18. Llama habitat : ANDES
The Andes range is the longest continuous chain of mountains in the world, running right down the length of the west coast of South America for about 4,300 miles. The highest peak in the Andes is Mt. Aconcagua, at an elevation of 22,841 feet. Interestingly, the peak of Mt. Chimborazo in Ecuador is the furthest point on the Earth’s surface from the center of the planet. That’s because of the equatorial “bulge” around the Earth’s “waist”.
Many female mammals lick off their newborn. That’s not an option for llamas as their tongues only reach out of their mouths about half an inch. Instead llama dams nuzzle their young and hum to them.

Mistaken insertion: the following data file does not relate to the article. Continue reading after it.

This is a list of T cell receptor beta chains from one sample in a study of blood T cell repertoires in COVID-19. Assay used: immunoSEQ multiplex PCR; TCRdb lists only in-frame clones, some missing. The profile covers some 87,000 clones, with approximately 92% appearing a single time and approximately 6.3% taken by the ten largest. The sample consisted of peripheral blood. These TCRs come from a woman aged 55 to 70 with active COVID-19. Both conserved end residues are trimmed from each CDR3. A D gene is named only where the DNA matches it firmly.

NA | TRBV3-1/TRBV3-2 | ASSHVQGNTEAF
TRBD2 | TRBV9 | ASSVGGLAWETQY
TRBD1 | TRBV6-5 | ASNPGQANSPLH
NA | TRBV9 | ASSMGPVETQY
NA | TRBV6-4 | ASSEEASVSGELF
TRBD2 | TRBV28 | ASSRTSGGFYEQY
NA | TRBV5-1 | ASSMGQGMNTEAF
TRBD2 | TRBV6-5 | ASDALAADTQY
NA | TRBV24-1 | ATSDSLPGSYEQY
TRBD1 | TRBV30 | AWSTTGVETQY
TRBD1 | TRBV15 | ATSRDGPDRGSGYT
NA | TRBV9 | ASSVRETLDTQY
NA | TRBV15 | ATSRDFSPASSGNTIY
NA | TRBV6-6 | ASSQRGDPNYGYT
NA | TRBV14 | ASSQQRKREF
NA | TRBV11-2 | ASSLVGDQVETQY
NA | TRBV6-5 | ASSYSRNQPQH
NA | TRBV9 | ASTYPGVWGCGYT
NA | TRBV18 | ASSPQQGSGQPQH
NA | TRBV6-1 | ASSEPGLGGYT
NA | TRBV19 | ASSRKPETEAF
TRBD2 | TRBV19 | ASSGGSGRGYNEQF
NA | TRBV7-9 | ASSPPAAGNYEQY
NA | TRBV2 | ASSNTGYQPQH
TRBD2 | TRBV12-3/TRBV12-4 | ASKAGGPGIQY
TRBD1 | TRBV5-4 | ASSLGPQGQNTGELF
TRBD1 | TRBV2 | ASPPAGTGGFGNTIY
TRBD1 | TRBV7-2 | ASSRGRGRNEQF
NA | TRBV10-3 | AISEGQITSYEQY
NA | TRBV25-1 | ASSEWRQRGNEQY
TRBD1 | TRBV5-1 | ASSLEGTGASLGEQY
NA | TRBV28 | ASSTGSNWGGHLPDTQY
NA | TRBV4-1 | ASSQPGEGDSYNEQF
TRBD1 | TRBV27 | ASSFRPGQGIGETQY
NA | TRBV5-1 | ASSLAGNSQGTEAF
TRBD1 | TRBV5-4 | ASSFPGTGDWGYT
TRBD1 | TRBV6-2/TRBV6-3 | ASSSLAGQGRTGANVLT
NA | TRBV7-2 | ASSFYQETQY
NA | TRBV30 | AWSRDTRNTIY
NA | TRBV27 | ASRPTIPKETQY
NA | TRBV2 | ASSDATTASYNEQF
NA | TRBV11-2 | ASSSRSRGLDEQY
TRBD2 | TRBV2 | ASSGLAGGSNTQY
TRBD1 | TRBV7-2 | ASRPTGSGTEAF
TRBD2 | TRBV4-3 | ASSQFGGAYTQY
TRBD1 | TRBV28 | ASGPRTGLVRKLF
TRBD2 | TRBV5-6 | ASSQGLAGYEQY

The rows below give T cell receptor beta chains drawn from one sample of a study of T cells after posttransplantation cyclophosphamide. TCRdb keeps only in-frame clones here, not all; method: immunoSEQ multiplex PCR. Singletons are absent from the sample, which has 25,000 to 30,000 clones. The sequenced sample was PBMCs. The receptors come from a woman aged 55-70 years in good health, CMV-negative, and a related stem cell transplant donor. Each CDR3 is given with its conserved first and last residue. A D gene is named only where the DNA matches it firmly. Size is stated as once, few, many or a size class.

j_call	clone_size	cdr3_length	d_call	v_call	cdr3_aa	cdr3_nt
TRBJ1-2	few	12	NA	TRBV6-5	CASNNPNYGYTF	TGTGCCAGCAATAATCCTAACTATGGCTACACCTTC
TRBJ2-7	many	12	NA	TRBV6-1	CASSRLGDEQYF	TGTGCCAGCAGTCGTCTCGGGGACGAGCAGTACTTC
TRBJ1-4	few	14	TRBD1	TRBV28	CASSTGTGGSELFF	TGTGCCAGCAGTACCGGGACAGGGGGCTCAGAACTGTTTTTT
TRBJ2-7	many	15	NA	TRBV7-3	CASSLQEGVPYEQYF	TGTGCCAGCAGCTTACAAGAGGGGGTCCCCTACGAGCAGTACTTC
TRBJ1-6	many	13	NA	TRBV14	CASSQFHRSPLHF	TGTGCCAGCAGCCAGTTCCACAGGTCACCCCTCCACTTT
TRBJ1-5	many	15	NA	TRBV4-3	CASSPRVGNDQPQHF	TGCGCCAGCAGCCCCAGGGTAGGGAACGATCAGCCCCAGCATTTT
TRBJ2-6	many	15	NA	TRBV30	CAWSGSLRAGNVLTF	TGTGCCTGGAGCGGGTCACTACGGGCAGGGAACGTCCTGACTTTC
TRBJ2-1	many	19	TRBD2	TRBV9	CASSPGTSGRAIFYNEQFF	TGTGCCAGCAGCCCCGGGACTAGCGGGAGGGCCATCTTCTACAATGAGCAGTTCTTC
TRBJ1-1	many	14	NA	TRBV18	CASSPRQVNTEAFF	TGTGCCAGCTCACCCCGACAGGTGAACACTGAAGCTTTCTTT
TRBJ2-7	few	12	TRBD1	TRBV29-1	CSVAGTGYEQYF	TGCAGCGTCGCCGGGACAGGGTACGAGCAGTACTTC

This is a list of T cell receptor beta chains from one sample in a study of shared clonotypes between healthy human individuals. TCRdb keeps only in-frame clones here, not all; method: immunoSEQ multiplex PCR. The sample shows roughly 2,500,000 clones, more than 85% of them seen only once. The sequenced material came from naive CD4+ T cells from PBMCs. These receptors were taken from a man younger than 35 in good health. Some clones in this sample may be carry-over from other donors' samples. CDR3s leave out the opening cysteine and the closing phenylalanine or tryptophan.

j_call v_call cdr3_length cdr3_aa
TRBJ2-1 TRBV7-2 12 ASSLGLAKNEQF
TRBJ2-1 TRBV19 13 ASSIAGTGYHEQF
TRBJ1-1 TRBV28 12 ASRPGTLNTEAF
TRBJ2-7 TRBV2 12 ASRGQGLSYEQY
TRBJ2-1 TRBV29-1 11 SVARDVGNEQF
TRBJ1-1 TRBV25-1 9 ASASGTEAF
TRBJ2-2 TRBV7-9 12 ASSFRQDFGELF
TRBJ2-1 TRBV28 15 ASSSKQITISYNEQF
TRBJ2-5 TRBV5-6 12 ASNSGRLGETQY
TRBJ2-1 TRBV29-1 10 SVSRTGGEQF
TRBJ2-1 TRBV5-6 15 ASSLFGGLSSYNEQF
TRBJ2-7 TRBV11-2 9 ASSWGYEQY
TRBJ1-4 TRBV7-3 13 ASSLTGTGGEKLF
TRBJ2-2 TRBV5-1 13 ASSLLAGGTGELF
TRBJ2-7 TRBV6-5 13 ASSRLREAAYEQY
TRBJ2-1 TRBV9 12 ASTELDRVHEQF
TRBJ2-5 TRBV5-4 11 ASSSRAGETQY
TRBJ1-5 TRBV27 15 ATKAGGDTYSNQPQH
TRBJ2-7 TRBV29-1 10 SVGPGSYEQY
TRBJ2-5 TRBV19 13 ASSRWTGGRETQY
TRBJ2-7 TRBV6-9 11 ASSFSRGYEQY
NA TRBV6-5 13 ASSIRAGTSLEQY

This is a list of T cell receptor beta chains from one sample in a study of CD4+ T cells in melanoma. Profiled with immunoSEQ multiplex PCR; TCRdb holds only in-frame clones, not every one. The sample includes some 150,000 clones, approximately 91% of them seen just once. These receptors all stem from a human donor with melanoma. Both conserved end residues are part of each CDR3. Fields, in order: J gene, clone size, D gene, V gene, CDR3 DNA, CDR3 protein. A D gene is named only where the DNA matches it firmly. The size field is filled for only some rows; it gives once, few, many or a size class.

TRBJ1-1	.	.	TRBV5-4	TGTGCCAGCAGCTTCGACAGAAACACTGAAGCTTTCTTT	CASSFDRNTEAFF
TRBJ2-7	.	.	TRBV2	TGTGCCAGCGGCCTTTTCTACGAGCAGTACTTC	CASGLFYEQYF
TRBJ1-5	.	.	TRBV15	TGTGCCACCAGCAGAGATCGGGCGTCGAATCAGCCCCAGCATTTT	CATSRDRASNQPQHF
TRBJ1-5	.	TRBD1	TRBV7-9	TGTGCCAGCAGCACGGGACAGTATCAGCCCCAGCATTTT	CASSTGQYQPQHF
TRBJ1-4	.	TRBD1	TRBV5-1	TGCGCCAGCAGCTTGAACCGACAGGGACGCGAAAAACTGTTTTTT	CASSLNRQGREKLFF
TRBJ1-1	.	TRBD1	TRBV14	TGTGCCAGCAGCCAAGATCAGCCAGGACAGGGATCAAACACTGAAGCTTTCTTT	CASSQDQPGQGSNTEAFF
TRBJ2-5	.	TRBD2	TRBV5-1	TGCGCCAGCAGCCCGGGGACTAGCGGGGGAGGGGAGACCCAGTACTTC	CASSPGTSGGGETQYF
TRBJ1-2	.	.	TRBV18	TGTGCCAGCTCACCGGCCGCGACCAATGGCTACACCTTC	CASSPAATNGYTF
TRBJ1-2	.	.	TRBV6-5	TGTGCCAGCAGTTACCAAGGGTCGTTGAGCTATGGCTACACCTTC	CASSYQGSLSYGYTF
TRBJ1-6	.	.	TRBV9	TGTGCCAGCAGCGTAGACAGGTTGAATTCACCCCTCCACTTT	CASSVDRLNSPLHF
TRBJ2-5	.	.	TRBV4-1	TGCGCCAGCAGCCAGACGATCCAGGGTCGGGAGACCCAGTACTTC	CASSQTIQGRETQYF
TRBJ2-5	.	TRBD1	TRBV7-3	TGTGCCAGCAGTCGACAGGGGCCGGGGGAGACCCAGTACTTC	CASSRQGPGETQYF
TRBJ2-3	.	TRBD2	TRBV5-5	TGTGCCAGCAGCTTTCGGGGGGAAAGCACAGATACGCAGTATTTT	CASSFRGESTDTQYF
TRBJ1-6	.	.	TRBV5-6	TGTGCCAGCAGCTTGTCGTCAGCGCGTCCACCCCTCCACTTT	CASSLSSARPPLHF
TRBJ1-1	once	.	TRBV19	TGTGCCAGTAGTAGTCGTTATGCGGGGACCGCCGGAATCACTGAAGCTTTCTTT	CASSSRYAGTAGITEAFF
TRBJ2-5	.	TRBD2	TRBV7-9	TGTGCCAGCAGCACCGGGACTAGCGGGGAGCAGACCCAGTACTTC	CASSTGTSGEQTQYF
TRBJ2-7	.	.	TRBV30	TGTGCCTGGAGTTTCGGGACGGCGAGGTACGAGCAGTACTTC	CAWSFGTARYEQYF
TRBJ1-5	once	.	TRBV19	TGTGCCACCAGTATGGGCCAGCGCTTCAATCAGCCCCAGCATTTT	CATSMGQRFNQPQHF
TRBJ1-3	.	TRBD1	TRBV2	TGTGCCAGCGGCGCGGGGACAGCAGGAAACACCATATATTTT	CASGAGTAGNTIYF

19. Weekend-starting letters : TGIF
“Thank God It’s Friday” (TGIF) is a relatively new expression that apparently originated in Akron, Ohio. It was a catchphrase used first by disk jockey Jerry Healy of WAKR in the early seventies. That said, one blog reader wrote me to say that he had been using the phrase in the fifties.
25. Electric car brand : TESLA
Tesla Motors is a manufacturer of electric vehicles based in Palo Alto, California. Tesla is noted for producing the first electric sports car, called the Tesla Roadster. The company followed the sports car with a luxury sedan, the Model S. The Model S was the world’s best selling plug-in electric vehicle of 2015.
33. Home for mil. jets : AFB
Air Force Base (AFB)
42. Landlocked African republic : MALI
The Republic of Mali is a landlocked country in western Africa, south of Algeria. Formerly known as French Sudan, the nation’s most famous city is Timbuktu. Mali is the third-largest producer of gold on the continent, after South Africa and Ghana.